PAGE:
Now to the gameplay. Unlike any IBM PC adventure, this one doesn't leave you with the feeling that you're being guided, watched, directed and might be assisted in times of trouble. Here you feel completely lost and on your own. Yes, that's another bit to the game's realism, although shared by most Spectrum games, as I've already mentioned in my other reviews. There are no hints, talks with the characters or profound scribbles on the walls such as "Ken sent me". C'est la vie. Which was probably the motto of most Spectrum game developers. And I think this is something to learn from today.
Anyway, there are still some comforting things in the game, such as keys. Somehow they really do suggest which doors they belong to. Also, just like in other games here you may find a lot of objects which may or may not be of any use. You just don't know that, so you have to carry heavy bulks in your backpack, which magically stretches, when you put there, say, a barrel. That would sound not quite realistic unless I'd also mentioned that every object in the game does assume size and weight, which means you can carry only a limited amount of heavy objects, and a greater amount of light objects, which is 5 maximum. You can also move almost every object in the game, some you can only move, but never pick up. By the way, barrels, chairs, and even plants can be used together in order to climb up to objects which are out of ordinary reach. Also, this very thought must cross your mind first. Especially when things don't even appear pickable such as the crown on top of the castle's gate. Moreover, by moving things around you can entirely change any room's interior. I remember making me a cosy little nest in one of the chambers by rearranging it to my liking, and also bringing there stuff which I might need in future. It was my treasury, so to speak. Incidentally, some objects can be used immediately by pressing the related "use" key, but some apparently must wait their turn and be properly sacrificed.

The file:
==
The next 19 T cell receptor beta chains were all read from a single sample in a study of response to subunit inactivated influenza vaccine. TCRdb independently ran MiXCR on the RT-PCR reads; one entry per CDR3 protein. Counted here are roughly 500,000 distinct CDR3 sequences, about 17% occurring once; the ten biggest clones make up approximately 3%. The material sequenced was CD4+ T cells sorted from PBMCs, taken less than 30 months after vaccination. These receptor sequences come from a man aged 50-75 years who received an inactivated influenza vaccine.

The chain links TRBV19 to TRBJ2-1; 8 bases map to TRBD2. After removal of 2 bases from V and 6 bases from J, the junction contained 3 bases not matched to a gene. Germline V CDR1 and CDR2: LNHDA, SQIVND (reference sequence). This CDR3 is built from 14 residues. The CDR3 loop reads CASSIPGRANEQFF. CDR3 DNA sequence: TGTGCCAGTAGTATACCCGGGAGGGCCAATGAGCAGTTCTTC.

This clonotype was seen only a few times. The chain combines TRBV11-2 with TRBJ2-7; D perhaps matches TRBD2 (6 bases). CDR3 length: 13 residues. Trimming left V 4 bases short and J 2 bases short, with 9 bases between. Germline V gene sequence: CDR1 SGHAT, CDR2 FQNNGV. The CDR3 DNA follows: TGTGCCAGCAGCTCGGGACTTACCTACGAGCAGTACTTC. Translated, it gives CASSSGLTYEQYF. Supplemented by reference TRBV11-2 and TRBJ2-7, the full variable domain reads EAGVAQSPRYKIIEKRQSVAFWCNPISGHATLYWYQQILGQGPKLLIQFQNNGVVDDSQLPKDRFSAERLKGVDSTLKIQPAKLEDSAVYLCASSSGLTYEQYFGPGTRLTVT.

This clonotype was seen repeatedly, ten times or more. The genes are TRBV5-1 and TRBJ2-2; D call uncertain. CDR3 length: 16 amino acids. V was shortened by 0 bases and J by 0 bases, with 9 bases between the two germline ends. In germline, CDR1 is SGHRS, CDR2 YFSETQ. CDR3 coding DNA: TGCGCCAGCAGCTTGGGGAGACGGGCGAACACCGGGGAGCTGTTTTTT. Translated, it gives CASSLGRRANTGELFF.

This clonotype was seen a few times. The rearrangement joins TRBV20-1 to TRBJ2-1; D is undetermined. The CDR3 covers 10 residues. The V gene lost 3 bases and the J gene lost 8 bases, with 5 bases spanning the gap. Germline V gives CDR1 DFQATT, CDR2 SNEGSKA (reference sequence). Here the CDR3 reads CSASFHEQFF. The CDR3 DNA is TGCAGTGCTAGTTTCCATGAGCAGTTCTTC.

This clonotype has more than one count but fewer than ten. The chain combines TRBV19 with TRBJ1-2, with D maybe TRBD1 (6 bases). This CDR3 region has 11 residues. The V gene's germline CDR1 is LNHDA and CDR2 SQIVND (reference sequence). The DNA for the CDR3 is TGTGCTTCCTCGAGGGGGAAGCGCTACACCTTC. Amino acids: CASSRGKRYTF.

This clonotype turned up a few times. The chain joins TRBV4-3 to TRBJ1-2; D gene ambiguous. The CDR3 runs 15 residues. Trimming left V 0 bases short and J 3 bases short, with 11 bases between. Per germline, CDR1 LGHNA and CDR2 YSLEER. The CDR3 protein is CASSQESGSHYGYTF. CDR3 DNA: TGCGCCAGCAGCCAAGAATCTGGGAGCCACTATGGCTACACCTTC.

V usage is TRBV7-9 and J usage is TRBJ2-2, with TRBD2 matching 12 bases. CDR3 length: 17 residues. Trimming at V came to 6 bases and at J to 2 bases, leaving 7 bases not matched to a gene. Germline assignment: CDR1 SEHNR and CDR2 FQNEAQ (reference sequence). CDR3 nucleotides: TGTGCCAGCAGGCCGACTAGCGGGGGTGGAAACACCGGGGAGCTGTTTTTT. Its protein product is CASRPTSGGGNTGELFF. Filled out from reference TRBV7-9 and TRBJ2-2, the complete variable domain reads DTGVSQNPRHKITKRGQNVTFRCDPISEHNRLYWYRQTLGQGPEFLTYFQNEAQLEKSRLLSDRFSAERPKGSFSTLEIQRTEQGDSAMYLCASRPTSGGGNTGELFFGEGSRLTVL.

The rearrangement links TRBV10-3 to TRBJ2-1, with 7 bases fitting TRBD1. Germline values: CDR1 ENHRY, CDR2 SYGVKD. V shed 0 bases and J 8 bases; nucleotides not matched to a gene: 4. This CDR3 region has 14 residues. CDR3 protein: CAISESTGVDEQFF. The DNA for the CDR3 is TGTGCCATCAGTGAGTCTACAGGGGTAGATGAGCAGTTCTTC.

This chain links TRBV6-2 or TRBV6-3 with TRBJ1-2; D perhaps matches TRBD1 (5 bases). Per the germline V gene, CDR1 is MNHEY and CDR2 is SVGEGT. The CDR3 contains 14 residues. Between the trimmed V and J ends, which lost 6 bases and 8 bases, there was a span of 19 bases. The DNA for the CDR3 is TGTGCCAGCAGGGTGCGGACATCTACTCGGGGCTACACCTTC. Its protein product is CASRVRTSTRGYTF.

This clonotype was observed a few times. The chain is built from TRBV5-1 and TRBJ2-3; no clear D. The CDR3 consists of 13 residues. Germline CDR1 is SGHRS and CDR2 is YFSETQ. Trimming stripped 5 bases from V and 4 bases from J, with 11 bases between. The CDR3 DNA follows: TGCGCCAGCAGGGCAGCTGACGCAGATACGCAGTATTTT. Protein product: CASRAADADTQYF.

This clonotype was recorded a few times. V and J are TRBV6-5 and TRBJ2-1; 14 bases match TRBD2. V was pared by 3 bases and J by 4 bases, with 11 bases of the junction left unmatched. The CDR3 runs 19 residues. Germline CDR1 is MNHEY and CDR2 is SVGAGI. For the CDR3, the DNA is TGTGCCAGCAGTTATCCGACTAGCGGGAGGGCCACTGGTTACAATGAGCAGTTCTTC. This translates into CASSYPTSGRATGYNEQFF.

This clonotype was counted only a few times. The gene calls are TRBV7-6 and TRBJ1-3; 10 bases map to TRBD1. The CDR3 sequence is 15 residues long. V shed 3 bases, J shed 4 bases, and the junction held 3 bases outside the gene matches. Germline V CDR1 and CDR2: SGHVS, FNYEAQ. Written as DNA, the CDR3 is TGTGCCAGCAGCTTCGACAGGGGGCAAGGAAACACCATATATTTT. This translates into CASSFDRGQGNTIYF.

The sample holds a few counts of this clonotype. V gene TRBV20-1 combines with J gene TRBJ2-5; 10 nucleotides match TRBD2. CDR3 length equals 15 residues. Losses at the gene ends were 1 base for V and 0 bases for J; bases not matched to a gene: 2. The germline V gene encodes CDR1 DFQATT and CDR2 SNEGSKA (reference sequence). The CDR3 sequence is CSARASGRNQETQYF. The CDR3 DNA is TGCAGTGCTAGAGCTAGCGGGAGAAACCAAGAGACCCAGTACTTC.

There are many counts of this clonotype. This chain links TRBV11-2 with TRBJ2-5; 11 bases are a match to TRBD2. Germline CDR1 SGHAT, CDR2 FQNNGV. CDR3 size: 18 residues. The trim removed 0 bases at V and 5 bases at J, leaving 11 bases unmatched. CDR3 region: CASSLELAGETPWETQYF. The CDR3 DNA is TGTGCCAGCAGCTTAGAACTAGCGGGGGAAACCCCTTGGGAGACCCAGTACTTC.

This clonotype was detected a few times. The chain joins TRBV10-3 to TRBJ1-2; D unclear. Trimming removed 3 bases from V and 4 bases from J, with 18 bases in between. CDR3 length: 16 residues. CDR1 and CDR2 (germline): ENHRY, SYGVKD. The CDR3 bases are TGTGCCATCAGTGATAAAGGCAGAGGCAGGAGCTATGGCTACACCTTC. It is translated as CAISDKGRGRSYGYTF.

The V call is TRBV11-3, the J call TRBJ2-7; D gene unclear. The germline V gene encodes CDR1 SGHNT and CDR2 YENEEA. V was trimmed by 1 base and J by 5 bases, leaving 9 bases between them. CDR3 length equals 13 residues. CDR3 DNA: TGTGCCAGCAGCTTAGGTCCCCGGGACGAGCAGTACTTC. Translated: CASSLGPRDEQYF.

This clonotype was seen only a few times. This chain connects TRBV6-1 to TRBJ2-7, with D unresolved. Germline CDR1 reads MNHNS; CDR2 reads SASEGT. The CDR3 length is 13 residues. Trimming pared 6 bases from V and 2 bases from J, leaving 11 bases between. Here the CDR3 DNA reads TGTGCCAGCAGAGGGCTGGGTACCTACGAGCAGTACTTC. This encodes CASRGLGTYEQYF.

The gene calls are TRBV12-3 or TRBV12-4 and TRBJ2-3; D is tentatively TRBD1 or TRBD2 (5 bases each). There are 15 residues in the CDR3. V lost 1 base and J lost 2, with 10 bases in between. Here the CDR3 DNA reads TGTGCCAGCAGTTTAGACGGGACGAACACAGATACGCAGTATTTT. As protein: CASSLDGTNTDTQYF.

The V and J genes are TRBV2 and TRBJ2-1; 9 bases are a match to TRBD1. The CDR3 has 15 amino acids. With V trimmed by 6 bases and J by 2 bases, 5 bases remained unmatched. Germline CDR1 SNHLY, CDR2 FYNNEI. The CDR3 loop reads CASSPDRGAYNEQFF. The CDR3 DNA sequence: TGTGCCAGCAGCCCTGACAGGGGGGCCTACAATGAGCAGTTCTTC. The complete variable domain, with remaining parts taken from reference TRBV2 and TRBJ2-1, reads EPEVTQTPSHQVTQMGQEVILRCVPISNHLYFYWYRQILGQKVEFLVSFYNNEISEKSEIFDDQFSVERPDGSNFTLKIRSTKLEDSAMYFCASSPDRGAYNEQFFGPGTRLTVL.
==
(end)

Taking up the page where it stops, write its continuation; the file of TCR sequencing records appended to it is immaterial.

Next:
Now we shall speak of enemies. Those are sufficient in number and pose different amount of threat. Some are immortal, and some are temporarily rendered harmless, unless special measures are applied. For example, you can never permanently kill a guard, unless you pick up his helmet, which remains after you killed him and feed it to the nearest twister. The latter is indestructible, yet of no immediate threat, as it doesn't really seek to harm you in any way. However, a close contact is not advised as it may "sting" you slightly. Also, it can absorb any object in the vicinity, which might happen to be your accidentally dropped keys or any other valuable items, which may often mean… GAME OVER! The bubbles and trolls can be permanently shut off by dropping an object on the spot they last appeared, as they attempt to re-appear each time you enter the same area. Not sure if it's the real solution or just a weird glitch, but it works. Dark monks are immortal and very dangerous, as they not only drain your energy, but also resist you with great thrust and your mighty sword here is no good. The only thing you can do is to avoid them, and the only death for them is to slip off a bridge.
In conclusion I can only say that this game here is an absolute masterpiece of 20th century, that lacks little, offers a truly unique and spectacular atmosphere and unquestionably ought to be included in the Spectrum's top adventure list, should such exist of course.